Four years ago, I went to a journalism convention and listened to Hispanic reporters lead a seminar and declare it foolish for media properties to cover baseball without a Spanish-speaking reporter on staff. They were right. A bilingual journalist could own a major-league clubhouse instead of drifting aimlessly among factions. I was inspired.

So inspired that it took four years to get off my arrogant butt and make a sincere effort.

Why now? Before a game late last season, I surveyed the Mariners clubhouse and noticed the cliques. Everyone on the team speaks English well enough to communicate on at least a basic level. But the Latin players mostly hang out together. The American players have their own factions, whether they're divided by positions or regional roots or personalities. And Ichiro, the team's Japanese star, is often in his own world. Ken Griffey Jr. and Mike Sweeney aren't around to keep him engaged anymore. Catcher Kenji Johjima is playing baseball in Japan again, and he's not around to relate.

It's not that the Mariners don't get along. They just don't understand each other always, and by nature, baseball can be a segmented game.

Hernandez is still an impressionable star, though. He'll turn 25 on April 8. He's young and animated and open-minded. There's still an opening to get beneath the surface with him, but the window is closing. He won his first Cy Young Award last season. He is about to become the most revered pitcher in baseball, and when that happens, he'll be more guarded because fame requires it.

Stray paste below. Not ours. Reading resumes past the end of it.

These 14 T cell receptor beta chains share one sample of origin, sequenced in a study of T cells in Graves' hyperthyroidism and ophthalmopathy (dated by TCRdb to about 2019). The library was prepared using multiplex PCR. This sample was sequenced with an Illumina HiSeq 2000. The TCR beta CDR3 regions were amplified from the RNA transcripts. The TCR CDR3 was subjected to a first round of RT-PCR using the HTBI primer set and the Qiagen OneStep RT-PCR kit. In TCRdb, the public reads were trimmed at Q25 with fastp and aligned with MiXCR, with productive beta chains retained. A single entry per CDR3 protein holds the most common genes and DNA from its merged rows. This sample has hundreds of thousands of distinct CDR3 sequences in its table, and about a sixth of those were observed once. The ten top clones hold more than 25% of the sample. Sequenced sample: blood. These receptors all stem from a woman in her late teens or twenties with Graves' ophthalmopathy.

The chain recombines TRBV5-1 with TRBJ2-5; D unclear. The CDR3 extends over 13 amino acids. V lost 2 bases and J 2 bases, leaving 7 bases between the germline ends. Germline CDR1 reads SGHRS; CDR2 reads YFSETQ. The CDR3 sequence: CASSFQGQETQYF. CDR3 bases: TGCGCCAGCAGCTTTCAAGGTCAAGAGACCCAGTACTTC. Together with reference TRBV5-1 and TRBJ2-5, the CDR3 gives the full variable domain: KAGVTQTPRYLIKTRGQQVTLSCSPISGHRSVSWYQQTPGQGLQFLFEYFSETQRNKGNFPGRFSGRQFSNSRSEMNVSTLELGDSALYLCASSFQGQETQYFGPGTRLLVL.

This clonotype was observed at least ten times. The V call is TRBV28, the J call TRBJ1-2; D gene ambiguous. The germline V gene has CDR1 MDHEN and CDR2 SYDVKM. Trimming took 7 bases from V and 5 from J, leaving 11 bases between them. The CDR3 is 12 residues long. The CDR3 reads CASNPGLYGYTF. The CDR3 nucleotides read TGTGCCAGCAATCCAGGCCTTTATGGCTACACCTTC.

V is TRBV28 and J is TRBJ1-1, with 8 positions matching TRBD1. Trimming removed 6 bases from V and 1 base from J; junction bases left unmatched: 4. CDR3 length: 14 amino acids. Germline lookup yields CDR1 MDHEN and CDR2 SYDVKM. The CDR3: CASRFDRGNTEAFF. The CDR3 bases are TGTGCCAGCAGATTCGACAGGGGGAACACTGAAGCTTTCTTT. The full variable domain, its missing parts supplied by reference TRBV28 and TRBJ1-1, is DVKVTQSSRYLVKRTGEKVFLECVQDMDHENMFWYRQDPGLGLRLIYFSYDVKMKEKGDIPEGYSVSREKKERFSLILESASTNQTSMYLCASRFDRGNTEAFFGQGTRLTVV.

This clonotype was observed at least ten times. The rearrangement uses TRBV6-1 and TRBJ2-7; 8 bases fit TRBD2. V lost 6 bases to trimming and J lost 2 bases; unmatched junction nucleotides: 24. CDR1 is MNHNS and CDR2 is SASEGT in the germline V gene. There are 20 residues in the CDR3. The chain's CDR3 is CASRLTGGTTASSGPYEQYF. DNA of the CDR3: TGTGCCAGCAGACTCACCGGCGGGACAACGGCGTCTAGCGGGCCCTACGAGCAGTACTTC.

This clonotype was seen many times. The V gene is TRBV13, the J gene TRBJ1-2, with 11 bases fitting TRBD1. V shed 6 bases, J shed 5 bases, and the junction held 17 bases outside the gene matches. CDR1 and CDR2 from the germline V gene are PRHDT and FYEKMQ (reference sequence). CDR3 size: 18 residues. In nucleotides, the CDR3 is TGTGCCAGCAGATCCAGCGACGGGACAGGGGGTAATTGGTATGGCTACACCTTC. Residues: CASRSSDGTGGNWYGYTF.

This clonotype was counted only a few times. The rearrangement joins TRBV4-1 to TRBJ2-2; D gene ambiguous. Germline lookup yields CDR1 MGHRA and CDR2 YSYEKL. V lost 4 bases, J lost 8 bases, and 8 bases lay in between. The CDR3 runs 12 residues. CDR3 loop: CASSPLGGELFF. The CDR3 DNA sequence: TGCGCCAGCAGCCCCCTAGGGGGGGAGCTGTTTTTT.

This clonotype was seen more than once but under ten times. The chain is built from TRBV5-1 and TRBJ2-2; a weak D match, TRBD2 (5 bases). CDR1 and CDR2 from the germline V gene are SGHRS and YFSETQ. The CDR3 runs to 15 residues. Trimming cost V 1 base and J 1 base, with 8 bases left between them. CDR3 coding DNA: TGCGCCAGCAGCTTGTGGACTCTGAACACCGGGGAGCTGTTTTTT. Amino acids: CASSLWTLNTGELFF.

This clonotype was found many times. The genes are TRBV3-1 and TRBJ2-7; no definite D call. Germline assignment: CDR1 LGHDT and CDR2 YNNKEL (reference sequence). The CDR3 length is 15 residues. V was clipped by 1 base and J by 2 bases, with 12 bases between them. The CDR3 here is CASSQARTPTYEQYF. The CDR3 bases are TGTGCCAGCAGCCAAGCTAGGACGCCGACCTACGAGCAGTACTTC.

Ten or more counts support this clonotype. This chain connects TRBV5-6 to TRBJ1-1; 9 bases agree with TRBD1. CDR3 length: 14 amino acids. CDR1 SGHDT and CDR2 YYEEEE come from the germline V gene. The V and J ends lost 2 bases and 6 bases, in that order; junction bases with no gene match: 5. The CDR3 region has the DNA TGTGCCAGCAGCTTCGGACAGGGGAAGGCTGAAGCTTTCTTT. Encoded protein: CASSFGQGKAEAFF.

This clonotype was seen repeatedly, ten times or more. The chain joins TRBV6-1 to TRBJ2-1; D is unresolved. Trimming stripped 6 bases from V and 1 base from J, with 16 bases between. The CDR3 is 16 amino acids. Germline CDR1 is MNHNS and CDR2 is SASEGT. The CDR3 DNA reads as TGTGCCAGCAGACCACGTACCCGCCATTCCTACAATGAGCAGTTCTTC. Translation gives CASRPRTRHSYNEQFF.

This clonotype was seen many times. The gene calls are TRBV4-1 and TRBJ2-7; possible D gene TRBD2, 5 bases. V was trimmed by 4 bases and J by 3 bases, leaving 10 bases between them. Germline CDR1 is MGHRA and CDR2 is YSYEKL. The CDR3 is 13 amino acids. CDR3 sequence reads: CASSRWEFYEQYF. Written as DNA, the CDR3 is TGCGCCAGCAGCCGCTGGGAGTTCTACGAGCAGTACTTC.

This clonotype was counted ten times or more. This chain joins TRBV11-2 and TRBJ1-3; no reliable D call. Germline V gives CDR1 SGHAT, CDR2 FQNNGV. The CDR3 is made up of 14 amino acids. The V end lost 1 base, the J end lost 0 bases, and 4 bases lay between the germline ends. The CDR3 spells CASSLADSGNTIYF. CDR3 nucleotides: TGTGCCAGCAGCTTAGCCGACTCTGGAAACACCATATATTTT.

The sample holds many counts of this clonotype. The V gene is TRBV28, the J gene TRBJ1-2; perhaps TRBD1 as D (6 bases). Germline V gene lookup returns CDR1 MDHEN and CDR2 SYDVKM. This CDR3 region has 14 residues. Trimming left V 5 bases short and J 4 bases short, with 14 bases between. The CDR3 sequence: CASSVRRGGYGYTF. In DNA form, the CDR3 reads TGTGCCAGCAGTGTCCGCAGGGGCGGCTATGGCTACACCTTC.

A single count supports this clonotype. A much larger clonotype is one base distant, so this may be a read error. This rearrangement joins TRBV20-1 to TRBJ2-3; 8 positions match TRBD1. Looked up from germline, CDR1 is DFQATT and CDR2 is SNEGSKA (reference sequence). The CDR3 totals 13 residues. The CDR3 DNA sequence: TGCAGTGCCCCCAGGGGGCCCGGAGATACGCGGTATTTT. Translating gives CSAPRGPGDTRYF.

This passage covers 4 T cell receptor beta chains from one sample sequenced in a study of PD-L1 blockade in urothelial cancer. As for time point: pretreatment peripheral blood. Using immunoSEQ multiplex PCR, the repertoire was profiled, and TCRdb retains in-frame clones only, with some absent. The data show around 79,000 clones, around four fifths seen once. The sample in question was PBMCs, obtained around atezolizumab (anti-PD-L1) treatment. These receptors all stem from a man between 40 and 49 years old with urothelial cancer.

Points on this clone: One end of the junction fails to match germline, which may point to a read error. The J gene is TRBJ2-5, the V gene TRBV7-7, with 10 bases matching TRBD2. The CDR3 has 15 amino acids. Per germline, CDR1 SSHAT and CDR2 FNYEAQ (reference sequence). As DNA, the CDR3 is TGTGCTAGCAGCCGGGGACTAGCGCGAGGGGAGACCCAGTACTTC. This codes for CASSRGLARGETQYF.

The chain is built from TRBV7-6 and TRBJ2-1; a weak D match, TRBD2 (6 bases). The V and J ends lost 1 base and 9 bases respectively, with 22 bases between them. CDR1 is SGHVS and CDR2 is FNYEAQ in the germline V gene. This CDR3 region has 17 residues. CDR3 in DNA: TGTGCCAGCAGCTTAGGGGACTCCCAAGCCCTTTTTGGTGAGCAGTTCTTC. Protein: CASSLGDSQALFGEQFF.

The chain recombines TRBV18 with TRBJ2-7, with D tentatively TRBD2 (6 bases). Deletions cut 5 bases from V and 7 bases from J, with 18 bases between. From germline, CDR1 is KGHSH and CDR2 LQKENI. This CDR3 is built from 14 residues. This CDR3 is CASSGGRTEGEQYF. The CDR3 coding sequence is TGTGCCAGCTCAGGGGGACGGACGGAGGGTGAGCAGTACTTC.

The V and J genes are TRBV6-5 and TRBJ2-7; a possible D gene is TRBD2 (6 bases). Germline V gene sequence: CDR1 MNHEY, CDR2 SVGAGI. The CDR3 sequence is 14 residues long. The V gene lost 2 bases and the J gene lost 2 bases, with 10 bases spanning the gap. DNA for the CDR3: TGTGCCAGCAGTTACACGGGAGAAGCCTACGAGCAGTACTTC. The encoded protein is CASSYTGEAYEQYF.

Hernandez already has a solid rapport with the media, but those relationships can be deeper. And learning to speak the Venezuelan ace's language might help.

"When you learn, you'll feel a new freedom," said Mariners catcher Miguel Olivo, who is from the Dominican Republic. "You'll be able to relax and have better communication. If you can go back and forth, you'll get better information. It will be a real conversation, not just an interview. For me, I feel better when I can have a conversation with somebody and make me feel more important to their life."

• Es mi unica meta todos los años porque con esa meta yo voy a hacer muchas cosas buenas. Voy a hacer muchas cosas buenas.

• That's my one goal every year, because with this goal I will do a lot of good things. I'm going to do a lot of good things.

During spring training a couple of years ago, I asked former Mariners second baseman Jose Lopez a question. He had played winter ball to work on his game, so I wondered, "Jose, did you work on the areas you needed to during winter ball?"

Lopez heard "you needed" and thought I was asking a question about Yuni Betancourt, the team's shortstop at the time.

"Aw, Yuni is a great player," Lopez replied. "I think he's going to have a great year."